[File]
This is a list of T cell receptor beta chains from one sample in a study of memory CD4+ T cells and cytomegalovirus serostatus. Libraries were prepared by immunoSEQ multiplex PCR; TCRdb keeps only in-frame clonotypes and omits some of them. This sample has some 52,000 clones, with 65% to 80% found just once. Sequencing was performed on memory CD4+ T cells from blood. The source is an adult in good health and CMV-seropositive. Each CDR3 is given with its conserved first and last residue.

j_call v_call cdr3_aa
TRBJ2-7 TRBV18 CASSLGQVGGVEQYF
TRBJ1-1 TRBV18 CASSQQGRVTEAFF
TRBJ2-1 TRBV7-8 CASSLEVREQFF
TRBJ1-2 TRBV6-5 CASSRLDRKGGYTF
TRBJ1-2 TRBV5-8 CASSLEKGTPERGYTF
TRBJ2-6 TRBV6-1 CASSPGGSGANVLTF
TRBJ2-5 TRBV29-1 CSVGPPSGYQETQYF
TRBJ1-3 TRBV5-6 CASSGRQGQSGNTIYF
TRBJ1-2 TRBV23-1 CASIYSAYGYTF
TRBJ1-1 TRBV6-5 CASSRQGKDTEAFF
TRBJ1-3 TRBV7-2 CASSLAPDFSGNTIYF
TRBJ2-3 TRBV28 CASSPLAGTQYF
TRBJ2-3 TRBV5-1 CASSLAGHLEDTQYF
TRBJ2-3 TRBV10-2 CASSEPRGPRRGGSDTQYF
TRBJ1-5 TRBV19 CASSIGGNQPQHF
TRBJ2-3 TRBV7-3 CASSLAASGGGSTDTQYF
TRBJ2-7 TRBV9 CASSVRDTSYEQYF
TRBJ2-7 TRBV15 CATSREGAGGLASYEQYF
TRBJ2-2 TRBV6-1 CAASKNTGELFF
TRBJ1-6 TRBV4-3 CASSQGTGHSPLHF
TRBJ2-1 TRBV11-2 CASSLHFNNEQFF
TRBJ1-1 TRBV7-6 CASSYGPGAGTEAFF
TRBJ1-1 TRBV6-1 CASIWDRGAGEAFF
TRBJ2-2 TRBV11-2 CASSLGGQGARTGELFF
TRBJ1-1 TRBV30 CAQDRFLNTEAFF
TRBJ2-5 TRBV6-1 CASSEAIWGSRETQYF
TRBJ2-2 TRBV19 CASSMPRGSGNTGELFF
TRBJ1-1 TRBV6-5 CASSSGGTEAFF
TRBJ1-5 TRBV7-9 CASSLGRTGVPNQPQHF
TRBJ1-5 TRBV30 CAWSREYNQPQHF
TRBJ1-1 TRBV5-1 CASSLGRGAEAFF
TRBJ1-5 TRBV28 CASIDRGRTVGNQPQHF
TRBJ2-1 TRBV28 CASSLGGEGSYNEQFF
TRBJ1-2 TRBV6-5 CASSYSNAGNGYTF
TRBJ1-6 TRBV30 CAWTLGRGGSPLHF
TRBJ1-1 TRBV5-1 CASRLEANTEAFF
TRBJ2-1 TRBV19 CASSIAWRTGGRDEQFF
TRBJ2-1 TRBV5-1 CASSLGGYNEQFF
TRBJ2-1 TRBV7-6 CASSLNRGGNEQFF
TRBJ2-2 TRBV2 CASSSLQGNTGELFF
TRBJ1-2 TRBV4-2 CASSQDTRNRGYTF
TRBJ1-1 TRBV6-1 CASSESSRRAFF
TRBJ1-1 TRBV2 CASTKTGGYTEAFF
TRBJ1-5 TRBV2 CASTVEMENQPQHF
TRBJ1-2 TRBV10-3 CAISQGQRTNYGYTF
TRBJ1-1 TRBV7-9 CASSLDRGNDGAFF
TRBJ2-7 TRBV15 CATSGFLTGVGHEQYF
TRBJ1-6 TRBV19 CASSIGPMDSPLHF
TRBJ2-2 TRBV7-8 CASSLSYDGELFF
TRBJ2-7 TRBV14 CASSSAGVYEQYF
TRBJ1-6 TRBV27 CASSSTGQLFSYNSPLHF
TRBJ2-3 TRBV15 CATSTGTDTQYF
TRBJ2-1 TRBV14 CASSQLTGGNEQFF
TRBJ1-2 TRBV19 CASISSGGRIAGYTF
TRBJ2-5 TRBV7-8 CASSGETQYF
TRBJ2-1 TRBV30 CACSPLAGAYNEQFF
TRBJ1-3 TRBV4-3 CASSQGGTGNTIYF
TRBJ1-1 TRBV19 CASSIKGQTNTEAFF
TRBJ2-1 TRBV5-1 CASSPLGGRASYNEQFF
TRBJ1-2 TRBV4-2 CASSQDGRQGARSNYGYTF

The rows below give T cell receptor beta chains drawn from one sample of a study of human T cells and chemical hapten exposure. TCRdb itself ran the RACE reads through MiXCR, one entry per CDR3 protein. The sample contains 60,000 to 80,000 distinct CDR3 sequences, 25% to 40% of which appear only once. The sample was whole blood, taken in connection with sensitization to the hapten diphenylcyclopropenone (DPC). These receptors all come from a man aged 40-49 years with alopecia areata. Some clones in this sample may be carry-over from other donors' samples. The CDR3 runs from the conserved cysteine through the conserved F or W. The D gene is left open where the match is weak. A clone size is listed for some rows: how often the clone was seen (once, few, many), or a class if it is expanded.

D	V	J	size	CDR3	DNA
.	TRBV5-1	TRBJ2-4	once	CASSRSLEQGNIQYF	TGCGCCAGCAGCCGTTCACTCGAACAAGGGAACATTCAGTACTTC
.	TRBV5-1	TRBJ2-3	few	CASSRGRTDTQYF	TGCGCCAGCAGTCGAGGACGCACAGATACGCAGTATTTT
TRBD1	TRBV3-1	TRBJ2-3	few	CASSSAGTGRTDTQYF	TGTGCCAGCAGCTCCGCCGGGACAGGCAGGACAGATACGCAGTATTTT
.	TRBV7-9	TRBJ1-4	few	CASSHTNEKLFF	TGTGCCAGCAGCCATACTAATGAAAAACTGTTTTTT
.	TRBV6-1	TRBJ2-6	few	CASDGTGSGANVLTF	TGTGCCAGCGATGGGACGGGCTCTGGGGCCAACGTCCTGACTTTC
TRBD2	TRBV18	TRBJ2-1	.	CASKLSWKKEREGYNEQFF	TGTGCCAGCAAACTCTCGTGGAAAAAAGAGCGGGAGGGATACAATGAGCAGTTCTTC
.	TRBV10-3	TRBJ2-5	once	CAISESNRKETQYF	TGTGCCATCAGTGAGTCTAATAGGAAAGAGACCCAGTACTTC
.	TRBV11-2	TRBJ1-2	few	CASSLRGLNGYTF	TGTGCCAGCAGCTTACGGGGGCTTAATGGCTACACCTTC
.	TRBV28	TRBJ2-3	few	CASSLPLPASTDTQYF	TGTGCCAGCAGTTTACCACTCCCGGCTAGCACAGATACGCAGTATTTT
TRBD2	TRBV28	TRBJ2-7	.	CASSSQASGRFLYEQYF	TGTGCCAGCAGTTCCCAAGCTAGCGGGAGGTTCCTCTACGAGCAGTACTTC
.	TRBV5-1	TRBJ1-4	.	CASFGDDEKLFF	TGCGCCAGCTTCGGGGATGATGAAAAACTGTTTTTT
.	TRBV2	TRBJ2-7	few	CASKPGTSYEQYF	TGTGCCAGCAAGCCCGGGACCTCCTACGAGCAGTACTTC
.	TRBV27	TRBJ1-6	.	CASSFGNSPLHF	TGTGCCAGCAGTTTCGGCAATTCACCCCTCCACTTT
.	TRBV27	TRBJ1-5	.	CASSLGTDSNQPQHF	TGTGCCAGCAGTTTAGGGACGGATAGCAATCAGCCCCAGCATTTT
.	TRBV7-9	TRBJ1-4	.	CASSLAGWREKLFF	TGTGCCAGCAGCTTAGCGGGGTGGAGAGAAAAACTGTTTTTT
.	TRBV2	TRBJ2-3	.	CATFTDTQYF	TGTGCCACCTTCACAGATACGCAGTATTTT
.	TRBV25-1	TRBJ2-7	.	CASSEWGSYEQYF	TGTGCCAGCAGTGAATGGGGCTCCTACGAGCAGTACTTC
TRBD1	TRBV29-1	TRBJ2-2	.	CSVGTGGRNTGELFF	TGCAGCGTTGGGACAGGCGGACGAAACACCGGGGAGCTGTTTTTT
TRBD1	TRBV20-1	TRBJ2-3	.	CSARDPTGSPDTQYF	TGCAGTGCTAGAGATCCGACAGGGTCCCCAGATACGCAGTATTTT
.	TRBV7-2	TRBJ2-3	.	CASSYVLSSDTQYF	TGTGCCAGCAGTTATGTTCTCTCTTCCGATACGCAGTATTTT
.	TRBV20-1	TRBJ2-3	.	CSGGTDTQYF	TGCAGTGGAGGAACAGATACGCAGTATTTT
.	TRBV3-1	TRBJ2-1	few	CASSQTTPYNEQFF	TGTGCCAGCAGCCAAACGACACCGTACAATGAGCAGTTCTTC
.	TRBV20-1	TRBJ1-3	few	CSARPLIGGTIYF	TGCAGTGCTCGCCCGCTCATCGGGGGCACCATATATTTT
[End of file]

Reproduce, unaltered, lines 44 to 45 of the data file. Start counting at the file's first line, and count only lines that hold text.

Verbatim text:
TRBJ1-1 TRBV6-1 CASSESSRRAFF
TRBJ1-1 TRBV2 CASTKTGGYTEAFF